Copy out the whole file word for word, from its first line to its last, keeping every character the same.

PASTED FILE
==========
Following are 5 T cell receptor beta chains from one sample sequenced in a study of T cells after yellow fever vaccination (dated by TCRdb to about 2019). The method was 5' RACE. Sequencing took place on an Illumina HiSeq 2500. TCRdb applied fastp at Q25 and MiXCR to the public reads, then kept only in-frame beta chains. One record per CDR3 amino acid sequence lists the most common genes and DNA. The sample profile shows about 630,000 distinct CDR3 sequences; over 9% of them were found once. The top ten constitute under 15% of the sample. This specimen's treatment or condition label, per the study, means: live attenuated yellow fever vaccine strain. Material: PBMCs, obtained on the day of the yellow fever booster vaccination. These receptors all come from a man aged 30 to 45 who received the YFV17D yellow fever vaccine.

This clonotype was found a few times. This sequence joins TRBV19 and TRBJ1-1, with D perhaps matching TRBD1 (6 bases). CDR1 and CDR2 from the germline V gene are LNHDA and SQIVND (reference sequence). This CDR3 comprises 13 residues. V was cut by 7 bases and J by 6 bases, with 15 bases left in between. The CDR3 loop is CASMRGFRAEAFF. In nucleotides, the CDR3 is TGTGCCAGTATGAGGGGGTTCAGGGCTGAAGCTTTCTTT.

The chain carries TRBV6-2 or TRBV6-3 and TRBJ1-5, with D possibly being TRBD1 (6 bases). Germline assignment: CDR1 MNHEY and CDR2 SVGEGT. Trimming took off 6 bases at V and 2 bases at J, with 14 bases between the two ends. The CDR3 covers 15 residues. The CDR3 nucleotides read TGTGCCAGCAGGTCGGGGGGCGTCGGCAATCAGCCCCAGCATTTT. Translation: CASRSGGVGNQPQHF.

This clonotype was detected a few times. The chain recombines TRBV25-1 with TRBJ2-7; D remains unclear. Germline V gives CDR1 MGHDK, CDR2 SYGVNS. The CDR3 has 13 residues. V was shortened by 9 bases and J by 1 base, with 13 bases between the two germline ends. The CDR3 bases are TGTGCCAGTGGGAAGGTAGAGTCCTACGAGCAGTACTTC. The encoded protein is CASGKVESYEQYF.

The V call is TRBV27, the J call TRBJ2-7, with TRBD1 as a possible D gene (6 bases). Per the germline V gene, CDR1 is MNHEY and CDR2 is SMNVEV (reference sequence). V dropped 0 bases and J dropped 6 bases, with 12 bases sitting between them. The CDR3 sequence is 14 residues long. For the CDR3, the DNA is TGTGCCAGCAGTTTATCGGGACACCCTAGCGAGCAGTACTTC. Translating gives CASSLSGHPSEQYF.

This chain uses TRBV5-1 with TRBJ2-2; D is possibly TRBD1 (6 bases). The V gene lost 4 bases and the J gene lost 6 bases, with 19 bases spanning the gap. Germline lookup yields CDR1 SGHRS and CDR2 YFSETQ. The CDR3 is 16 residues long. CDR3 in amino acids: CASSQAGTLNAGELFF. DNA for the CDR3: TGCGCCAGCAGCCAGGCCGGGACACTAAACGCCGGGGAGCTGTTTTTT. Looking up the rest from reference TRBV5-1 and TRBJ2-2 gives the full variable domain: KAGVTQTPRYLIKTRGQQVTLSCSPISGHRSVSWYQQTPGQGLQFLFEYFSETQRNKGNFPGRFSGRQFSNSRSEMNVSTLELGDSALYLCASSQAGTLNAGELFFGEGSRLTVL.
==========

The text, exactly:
Following are 5 T cell receptor beta chains from one sample sequenced in a study of T cells after yellow fever vaccination (dated by TCRdb to about 2019). The method was 5' RACE. Sequencing took place on an Illumina HiSeq 2500. TCRdb applied fastp at Q25 and MiXCR to the public reads, then kept only in-frame beta chains. One record per CDR3 amino acid sequence lists the most common genes and DNA. The sample profile shows about 630,000 distinct CDR3 sequences; over 9% of them were found once. The top ten constitute under 15% of the sample. This specimen's treatment or condition label, per the study, means: live attenuated yellow fever vaccine strain. Material: PBMCs, obtained on the day of the yellow fever booster vaccination. These receptors all come from a man aged 30 to 45 who received the YFV17D yellow fever vaccine.

This clonotype was found a few times. This sequence joins TRBV19 and TRBJ1-1, with D perhaps matching TRBD1 (6 bases). CDR1 and CDR2 from the germline V gene are LNHDA and SQIVND (reference sequence). This CDR3 comprises 13 residues. V was cut by 7 bases and J by 6 bases, with 15 bases left in between. The CDR3 loop is CASMRGFRAEAFF. In nucleotides, the CDR3 is TGTGCCAGTATGAGGGGGTTCAGGGCTGAAGCTTTCTTT.

The chain carries TRBV6-2 or TRBV6-3 and TRBJ1-5, with D possibly being TRBD1 (6 bases). Germline assignment: CDR1 MNHEY and CDR2 SVGEGT. Trimming took off 6 bases at V and 2 bases at J, with 14 bases between the two ends. The CDR3 covers 15 residues. The CDR3 nucleotides read TGTGCCAGCAGGTCGGGGGGCGTCGGCAATCAGCCCCAGCATTTT. Translation: CASRSGGVGNQPQHF.

This clonotype was detected a few times. The chain recombines TRBV25-1 with TRBJ2-7; D remains unclear. Germline V gives CDR1 MGHDK, CDR2 SYGVNS. The CDR3 has 13 residues. V was shortened by 9 bases and J by 1 base, with 13 bases between the two germline ends. The CDR3 bases are TGTGCCAGTGGGAAGGTAGAGTCCTACGAGCAGTACTTC. The encoded protein is CASGKVESYEQYF.

The V call is TRBV27, the J call TRBJ2-7, with TRBD1 as a possible D gene (6 bases). Per the germline V gene, CDR1 is MNHEY and CDR2 is SMNVEV (reference sequence). V dropped 0 bases and J dropped 6 bases, with 12 bases sitting between them. The CDR3 sequence is 14 residues long. For the CDR3, the DNA is TGTGCCAGCAGTTTATCGGGACACCCTAGCGAGCAGTACTTC. Translating gives CASSLSGHPSEQYF.

This chain uses TRBV5-1 with TRBJ2-2; D is possibly TRBD1 (6 bases). The V gene lost 4 bases and the J gene lost 6 bases, with 19 bases spanning the gap. Germline lookup yields CDR1 SGHRS and CDR2 YFSETQ. The CDR3 is 16 residues long. CDR3 in amino acids: CASSQAGTLNAGELFF. DNA for the CDR3: TGCGCCAGCAGCCAGGCCGGGACACTAAACGCCGGGGAGCTGTTTTTT. Looking up the rest from reference TRBV5-1 and TRBJ2-2 gives the full variable domain: KAGVTQTPRYLIKTRGQQVTLSCSPISGHRSVSWYQQTPGQGLQFLFEYFSETQRNKGNFPGRFSGRQFSNSRSEMNVSTLELGDSALYLCASSQAGTLNAGELFFGEGSRLTVL.